My favorite scene from the book is when Ladonis visits her mother. Her mom is complaining because Ladonis doesn’t visit often and says to her, 'You don’t miss the water till the well is dry.' Now who can’t relate to this remorse ridden remark? I immediately felt guilty for women all over the world. The words are priceless. Ladonis on the other hand has nicknames for her mother’s three personalities and decides that this day she is Martyr Theresa. On other days she may call her Sick Puppy or Pissed Off.

This situation is so real, images of a time ticking by come to mind. Ladonis is too young to get that yet. It's a mother daughter thing. You love your mom, yet she drives you crazy. This conversation touches my heart and I felt the writer is very honest in her portrayal of their relationship. She makes you think about how precious the time you spend with your mom is and she captures the moment here beautifully.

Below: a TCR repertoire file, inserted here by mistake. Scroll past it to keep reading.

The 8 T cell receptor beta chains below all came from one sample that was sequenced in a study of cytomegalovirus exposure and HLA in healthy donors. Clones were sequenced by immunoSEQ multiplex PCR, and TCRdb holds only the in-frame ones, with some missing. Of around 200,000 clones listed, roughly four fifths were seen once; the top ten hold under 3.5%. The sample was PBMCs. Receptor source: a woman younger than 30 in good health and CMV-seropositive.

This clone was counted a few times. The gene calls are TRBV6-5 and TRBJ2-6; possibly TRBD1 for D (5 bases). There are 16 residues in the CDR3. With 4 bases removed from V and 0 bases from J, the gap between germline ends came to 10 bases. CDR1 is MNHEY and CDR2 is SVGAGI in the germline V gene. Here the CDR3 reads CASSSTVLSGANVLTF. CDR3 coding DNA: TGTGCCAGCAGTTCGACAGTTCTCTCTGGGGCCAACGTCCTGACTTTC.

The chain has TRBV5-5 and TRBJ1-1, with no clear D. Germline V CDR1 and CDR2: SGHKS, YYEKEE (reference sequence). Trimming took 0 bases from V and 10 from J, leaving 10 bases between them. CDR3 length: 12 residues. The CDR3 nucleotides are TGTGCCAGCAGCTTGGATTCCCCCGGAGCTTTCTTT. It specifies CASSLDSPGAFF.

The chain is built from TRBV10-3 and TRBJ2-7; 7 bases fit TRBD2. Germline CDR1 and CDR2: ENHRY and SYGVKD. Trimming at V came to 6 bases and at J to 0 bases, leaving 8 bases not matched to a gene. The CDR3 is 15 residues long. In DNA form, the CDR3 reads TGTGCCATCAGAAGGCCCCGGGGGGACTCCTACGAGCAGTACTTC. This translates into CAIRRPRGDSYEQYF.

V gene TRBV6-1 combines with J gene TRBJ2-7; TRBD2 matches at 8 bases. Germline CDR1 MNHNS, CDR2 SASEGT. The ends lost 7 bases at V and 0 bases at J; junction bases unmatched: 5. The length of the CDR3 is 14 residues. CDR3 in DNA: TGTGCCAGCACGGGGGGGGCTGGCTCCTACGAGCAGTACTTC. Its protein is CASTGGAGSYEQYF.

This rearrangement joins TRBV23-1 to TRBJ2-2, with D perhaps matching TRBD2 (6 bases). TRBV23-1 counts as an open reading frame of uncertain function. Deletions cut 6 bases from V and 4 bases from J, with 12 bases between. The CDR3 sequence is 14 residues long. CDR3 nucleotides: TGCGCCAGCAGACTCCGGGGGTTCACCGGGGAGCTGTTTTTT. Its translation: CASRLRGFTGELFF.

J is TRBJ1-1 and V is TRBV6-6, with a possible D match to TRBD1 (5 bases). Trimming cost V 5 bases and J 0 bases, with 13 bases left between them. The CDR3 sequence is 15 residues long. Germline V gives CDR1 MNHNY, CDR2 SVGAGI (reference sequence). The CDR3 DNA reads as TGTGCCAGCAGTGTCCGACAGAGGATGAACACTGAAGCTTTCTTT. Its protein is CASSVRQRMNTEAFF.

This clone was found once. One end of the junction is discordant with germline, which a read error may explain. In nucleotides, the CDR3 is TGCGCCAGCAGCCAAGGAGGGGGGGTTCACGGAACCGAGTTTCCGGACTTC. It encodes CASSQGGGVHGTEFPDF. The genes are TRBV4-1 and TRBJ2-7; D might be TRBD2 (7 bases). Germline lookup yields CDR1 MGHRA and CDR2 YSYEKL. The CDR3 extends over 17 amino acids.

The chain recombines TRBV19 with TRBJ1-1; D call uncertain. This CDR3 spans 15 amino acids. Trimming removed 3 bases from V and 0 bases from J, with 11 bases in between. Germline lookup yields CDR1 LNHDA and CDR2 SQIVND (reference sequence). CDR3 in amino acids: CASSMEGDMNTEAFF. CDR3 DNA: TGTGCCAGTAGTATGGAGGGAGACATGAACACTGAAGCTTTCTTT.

Wilson-Fried, who grew up in the Magnolia Housing Projects, tackles the racism and social aspects of New Orleans. She shows how the marginal members of society, blacks, women and gays are still the city’s outside children. To break into the New Orleans’ white male dominated business and political arena there are challenges and tough choices needed to succeed with the endurance of a marathon runner. This is a theme that does not overpower the story but is the story. The mystery is a bonus, a wonderful who-done-it.

Anxiety ridden moments of anticipation will make you read on. You will hang on a limb at the end of each chapter. Don’t miss reading this pre-Katrina New Orleans thriller."

Donna Edwards
Reviewer, Bookworm's Dinner
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"An 'outside child,' as Alice Wilson-Fried informs us as an introduction to Outside Child, her debut novel, is a child born of a relationship between a married man and an unmarried woman. It is a term in use in New Orleans (though not exclusively) where Outside Child is set, and, as Wilson-Fried's fine, complex story unfolds, it takes the meaning of the term across a number of different levels while staying true to its original definition.